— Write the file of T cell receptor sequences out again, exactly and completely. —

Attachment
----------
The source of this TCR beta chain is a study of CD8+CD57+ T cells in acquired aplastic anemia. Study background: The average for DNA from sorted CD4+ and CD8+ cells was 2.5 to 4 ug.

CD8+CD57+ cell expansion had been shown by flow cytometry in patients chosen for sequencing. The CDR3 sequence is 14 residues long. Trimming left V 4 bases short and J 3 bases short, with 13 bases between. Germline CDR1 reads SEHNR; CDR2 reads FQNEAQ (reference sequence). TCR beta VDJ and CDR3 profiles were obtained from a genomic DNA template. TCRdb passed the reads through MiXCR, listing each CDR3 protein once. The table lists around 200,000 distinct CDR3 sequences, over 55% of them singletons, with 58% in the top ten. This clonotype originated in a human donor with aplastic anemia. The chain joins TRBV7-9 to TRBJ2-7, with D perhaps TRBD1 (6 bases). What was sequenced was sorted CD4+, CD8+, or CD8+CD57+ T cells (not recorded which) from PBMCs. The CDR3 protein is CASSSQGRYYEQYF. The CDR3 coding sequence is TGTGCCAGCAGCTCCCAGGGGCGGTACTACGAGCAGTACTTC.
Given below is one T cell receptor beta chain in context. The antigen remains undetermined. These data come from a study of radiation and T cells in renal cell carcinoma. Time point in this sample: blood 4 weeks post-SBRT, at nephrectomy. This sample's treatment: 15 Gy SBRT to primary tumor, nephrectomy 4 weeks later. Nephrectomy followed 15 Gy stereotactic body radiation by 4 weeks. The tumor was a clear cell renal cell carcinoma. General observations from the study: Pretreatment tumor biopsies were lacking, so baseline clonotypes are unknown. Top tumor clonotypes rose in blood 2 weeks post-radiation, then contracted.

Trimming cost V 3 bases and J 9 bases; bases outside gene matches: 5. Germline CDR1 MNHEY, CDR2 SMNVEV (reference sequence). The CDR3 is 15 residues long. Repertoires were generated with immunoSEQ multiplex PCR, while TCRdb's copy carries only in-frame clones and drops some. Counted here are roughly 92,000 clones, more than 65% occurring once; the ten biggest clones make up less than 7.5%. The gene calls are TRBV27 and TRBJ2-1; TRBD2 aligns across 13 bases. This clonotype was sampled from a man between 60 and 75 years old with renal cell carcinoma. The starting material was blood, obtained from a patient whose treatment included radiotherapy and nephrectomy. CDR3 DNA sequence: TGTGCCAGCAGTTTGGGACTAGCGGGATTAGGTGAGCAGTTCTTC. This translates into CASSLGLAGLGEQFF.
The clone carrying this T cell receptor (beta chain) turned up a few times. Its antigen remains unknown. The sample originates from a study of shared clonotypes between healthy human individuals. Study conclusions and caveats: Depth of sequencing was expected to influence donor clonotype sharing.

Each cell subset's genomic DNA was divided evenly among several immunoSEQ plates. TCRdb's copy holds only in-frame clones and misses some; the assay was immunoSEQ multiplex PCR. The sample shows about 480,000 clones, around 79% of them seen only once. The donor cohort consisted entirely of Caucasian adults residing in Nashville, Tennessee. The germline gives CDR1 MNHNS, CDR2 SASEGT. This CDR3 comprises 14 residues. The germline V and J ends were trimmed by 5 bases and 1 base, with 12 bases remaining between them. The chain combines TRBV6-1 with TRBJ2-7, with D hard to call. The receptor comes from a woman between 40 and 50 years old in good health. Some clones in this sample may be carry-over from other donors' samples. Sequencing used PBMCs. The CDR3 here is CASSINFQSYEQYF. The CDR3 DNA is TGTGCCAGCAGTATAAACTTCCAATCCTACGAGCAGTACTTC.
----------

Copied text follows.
The source of this TCR beta chain is a study of CD8+CD57+ T cells in acquired aplastic anemia. Study background: The average for DNA from sorted CD4+ and CD8+ cells was 2.5 to 4 ug.

CD8+CD57+ cell expansion had been shown by flow cytometry in patients chosen for sequencing. The CDR3 sequence is 14 residues long. Trimming left V 4 bases short and J 3 bases short, with 13 bases between. Germline CDR1 reads SEHNR; CDR2 reads FQNEAQ (reference sequence). TCR beta VDJ and CDR3 profiles were obtained from a genomic DNA template. TCRdb passed the reads through MiXCR, listing each CDR3 protein once. The table lists around 200,000 distinct CDR3 sequences, over 55% of them singletons, with 58% in the top ten. This clonotype originated in a human donor with aplastic anemia. The chain joins TRBV7-9 to TRBJ2-7, with D perhaps TRBD1 (6 bases). What was sequenced was sorted CD4+, CD8+, or CD8+CD57+ T cells (not recorded which) from PBMCs. The CDR3 protein is CASSSQGRYYEQYF. The CDR3 coding sequence is TGTGCCAGCAGCTCCCAGGGGCGGTACTACGAGCAGTACTTC.
Given below is one T cell receptor beta chain in context. The antigen remains undetermined. These data come from a study of radiation and T cells in renal cell carcinoma. Time point in this sample: blood 4 weeks post-SBRT, at nephrectomy. This sample's treatment: 15 Gy SBRT to primary tumor, nephrectomy 4 weeks later. Nephrectomy followed 15 Gy stereotactic body radiation by 4 weeks. The tumor was a clear cell renal cell carcinoma. General observations from the study: Pretreatment tumor biopsies were lacking, so baseline clonotypes are unknown. Top tumor clonotypes rose in blood 2 weeks post-radiation, then contracted.

Trimming cost V 3 bases and J 9 bases; bases outside gene matches: 5. Germline CDR1 MNHEY, CDR2 SMNVEV (reference sequence). The CDR3 is 15 residues long. Repertoires were generated with immunoSEQ multiplex PCR, while TCRdb's copy carries only in-frame clones and drops some. Counted here are roughly 92,000 clones, more than 65% occurring once; the ten biggest clones make up less than 7.5%. The gene calls are TRBV27 and TRBJ2-1; TRBD2 aligns across 13 bases. This clonotype was sampled from a man between 60 and 75 years old with renal cell carcinoma. The starting material was blood, obtained from a patient whose treatment included radiotherapy and nephrectomy. CDR3 DNA sequence: TGTGCCAGCAGTTTGGGACTAGCGGGATTAGGTGAGCAGTTCTTC. This translates into CASSLGLAGLGEQFF.
The clone carrying this T cell receptor (beta chain) turned up a few times. Its antigen remains unknown. The sample originates from a study of shared clonotypes between healthy human individuals. Study conclusions and caveats: Depth of sequencing was expected to influence donor clonotype sharing.

Each cell subset's genomic DNA was divided evenly among several immunoSEQ plates. TCRdb's copy holds only in-frame clones and misses some; the assay was immunoSEQ multiplex PCR. The sample shows about 480,000 clones, around 79% of them seen only once. The donor cohort consisted entirely of Caucasian adults residing in Nashville, Tennessee. The germline gives CDR1 MNHNS, CDR2 SASEGT. This CDR3 comprises 14 residues. The germline V and J ends were trimmed by 5 bases and 1 base, with 12 bases remaining between them. The chain combines TRBV6-1 with TRBJ2-7, with D hard to call. The receptor comes from a woman between 40 and 50 years old in good health. Some clones in this sample may be carry-over from other donors' samples. Sequencing used PBMCs. The CDR3 here is CASSINFQSYEQYF. The CDR3 DNA is TGTGCCAGCAGTATAAACTTCCAATCCTACGAGCAGTACTTC.